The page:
Here at what looks like a great divide — between election cycles for sure, and possibly in the very topography of the nation's story — an inquiry: Might the United States benefit from becoming a "tweet less" society?
To be clear, that's "tweet less," not tweetless. Twitter — like social media in general — has many purposes. It can help people relay news about their personal lives, both happy and sad. It can be used to share information of interest and even organize events on the spot. And it can relay opinions.
The last of which, here at Star Tribune Opinion, happens to be our raison d'être. So we tweet a bit, both from our Editorial Board members' individual accounts and from @StribOpinion, and we'll continue to do so. (Here we'd also note, because it cannot be overemphasized, that the Editorial Board represents only the opinion arm of the Star Tribune. It does not make coverage decisions nor set policies for the newsroom.)
But standing on a soapbox is not an aspiration for all organizations. In fact, for many, it's best avoided. That's why they have public relations departments helping them to communicate with exacting caution. Still, they may find that even careful expression can generate controversy when the world has instant access to the medium on which it's broadcast. A recent example involves the Girl Scouts of the United States of America.
Late last month, the Girl Scouts posted a tweet with pictures of all five women who've been appointed to the U.S. Supreme Court since its inception and congratulated the latest, Amy Coney Barrett. There was nothing wrong with that. The nonprofit, nonpartisan organization simply wished, as it later said, "to lift up girls and women."
But that was after it deleted the tweet under pressure.
Critics pounced. "What kind of patch does one earn for uplifting a woman who is the antithesis of justice?" declared another woman of prominence, U.S. Rep. Ayanna Pressley, D-Mass. A number of people on social media even vowed to boycott the cookies the Girl Scouts sell each year to teach entrepreneurship and raise money.
And there was nothing wrong with such responses, coming from those with legitimate concerns about how Barrett's jurisprudence on a court with a now-solid conservative majority might threaten civil liberties and women's rights. This is how free speech works. Free consumption as well, we suppose.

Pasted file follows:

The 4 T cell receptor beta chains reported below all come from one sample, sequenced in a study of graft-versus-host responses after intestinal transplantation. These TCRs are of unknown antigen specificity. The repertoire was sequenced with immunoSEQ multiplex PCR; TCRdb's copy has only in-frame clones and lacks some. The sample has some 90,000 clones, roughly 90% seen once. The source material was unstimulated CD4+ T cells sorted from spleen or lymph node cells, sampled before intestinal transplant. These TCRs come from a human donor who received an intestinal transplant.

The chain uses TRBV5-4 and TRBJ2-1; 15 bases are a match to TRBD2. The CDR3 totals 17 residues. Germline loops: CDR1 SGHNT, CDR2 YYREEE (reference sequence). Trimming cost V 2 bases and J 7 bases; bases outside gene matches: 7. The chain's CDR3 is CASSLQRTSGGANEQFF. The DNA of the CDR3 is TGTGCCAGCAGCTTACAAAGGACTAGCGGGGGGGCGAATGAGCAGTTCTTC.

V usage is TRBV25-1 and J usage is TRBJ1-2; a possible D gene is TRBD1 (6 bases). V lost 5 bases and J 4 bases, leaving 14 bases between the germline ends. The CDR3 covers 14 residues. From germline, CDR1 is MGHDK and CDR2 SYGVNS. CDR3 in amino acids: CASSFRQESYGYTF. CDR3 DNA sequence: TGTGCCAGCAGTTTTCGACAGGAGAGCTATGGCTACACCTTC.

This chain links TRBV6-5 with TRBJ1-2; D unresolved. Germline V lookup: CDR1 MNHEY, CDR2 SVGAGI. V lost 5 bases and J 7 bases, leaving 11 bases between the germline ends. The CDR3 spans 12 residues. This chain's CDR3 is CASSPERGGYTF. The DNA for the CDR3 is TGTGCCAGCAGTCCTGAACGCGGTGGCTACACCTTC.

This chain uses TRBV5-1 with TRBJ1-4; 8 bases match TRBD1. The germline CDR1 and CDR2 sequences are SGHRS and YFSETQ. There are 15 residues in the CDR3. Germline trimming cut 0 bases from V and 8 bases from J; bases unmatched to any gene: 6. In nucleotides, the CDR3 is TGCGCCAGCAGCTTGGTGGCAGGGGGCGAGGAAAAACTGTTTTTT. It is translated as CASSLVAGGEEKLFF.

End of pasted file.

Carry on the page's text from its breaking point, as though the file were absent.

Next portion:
Yet the Girl Scouts and their critics both still ended up sullied in the process: the Scouts for first failing to read the moment, then bending to it like a supplicant; and the dissenters for once again failing to make their argument without leaving the impression that a member of an identity group can never be allowed to think and act out of concert — and that movements cannot withstand adversity.
In the past, instead of a tweet, the Girl Scouts might have put out a news release for the record. With fewer limitations than a social media post has, it might have employed some nuance. Even if not, its lower visibility might have at least drawn a less eruptive response.
In the past, instead of taking their complaints directly to the public, the Scouts' critics might have gone to the source instead, in the hope of initiating a dialogue. They might also have recognized that with Barrett irrevocably on the court, strategy will matter more than spite.
In that sense, this dispute is like the many other fast-moving ones that play out on social media each day, involving people who haven't stopped to consider how a message might be received, or whether a reflexive response is as effective as a more considered course of action might be.
So this is a plea for reticence, or at least a greater recognition of its value.
The exchange of ideas is necessary. The best of it is measured not just by what it expresses but by what it achieves.